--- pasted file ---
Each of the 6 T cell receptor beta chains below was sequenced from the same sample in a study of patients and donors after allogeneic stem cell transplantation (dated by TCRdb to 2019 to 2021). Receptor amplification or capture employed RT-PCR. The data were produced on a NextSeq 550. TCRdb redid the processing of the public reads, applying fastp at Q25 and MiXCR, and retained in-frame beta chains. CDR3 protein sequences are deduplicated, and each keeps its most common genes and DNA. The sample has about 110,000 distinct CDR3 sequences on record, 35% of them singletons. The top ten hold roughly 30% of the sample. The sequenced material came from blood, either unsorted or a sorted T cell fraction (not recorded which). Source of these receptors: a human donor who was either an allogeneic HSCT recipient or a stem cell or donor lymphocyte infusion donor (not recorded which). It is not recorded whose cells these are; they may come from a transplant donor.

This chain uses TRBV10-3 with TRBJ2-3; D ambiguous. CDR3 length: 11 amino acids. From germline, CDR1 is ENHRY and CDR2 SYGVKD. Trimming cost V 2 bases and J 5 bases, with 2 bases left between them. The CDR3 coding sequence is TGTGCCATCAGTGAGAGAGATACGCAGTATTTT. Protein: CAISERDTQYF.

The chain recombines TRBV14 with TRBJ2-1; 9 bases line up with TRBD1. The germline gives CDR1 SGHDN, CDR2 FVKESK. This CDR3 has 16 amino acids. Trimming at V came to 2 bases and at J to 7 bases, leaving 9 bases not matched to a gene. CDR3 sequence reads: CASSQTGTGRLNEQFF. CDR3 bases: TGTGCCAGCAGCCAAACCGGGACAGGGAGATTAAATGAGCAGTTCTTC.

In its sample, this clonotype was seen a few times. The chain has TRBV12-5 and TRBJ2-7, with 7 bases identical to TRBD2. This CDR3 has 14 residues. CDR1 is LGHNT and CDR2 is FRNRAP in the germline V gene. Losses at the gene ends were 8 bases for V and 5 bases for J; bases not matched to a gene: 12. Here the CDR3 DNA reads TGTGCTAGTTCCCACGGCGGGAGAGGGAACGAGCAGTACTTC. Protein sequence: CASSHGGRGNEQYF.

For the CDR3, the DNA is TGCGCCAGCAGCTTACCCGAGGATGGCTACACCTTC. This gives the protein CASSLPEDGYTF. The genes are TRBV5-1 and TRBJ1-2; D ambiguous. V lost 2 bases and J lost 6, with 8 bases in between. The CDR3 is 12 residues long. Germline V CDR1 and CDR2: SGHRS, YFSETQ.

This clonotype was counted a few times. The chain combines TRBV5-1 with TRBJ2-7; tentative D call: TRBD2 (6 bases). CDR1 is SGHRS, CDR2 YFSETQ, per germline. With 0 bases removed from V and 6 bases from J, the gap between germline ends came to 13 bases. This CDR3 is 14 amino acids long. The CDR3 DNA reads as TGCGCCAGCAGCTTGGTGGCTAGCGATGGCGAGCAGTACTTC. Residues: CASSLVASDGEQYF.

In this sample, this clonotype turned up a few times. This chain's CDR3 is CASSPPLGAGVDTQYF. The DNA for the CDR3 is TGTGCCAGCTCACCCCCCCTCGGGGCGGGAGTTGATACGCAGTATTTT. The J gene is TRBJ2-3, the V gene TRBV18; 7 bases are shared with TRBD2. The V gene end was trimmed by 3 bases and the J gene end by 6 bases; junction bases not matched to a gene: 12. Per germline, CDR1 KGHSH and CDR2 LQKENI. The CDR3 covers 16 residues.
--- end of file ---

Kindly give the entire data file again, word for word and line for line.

Each of the 6 T cell receptor beta chains below was sequenced from the same sample in a study of patients and donors after allogeneic stem cell transplantation (dated by TCRdb to 2019 to 2021). Receptor amplification or capture employed RT-PCR. The data were produced on a NextSeq 550. TCRdb redid the processing of the public reads, applying fastp at Q25 and MiXCR, and retained in-frame beta chains. CDR3 protein sequences are deduplicated, and each keeps its most common genes and DNA. The sample has about 110,000 distinct CDR3 sequences on record, 35% of them singletons. The top ten hold roughly 30% of the sample. The sequenced material came from blood, either unsorted or a sorted T cell fraction (not recorded which). Source of these receptors: a human donor who was either an allogeneic HSCT recipient or a stem cell or donor lymphocyte infusion donor (not recorded which). It is not recorded whose cells these are; they may come from a transplant donor.

This chain uses TRBV10-3 with TRBJ2-3; D ambiguous. CDR3 length: 11 amino acids. From germline, CDR1 is ENHRY and CDR2 SYGVKD. Trimming cost V 2 bases and J 5 bases, with 2 bases left between them. The CDR3 coding sequence is TGTGCCATCAGTGAGAGAGATACGCAGTATTTT. Protein: CAISERDTQYF.

The chain recombines TRBV14 with TRBJ2-1; 9 bases line up with TRBD1. The germline gives CDR1 SGHDN, CDR2 FVKESK. This CDR3 has 16 amino acids. Trimming at V came to 2 bases and at J to 7 bases, leaving 9 bases not matched to a gene. CDR3 sequence reads: CASSQTGTGRLNEQFF. CDR3 bases: TGTGCCAGCAGCCAAACCGGGACAGGGAGATTAAATGAGCAGTTCTTC.

In its sample, this clonotype was seen a few times. The chain has TRBV12-5 and TRBJ2-7, with 7 bases identical to TRBD2. This CDR3 has 14 residues. CDR1 is LGHNT and CDR2 is FRNRAP in the germline V gene. Losses at the gene ends were 8 bases for V and 5 bases for J; bases not matched to a gene: 12. Here the CDR3 DNA reads TGTGCTAGTTCCCACGGCGGGAGAGGGAACGAGCAGTACTTC. Protein sequence: CASSHGGRGNEQYF.

For the CDR3, the DNA is TGCGCCAGCAGCTTACCCGAGGATGGCTACACCTTC. This gives the protein CASSLPEDGYTF. The genes are TRBV5-1 and TRBJ1-2; D ambiguous. V lost 2 bases and J lost 6, with 8 bases in between. The CDR3 is 12 residues long. Germline V CDR1 and CDR2: SGHRS, YFSETQ.

This clonotype was counted a few times. The chain combines TRBV5-1 with TRBJ2-7; tentative D call: TRBD2 (6 bases). CDR1 is SGHRS, CDR2 YFSETQ, per germline. With 0 bases removed from V and 6 bases from J, the gap between germline ends came to 13 bases. This CDR3 is 14 amino acids long. The CDR3 DNA reads as TGCGCCAGCAGCTTGGTGGCTAGCGATGGCGAGCAGTACTTC. Residues: CASSLVASDGEQYF.

In this sample, this clonotype turned up a few times. This chain's CDR3 is CASSPPLGAGVDTQYF. The DNA for the CDR3 is TGTGCCAGCTCACCCCCCCTCGGGGCGGGAGTTGATACGCAGTATTTT. The J gene is TRBJ2-3, the V gene TRBV18; 7 bases are shared with TRBD2. The V gene end was trimmed by 3 bases and the J gene end by 6 bases; junction bases not matched to a gene: 12. Per germline, CDR1 KGHSH and CDR2 LQKENI. The CDR3 covers 16 residues.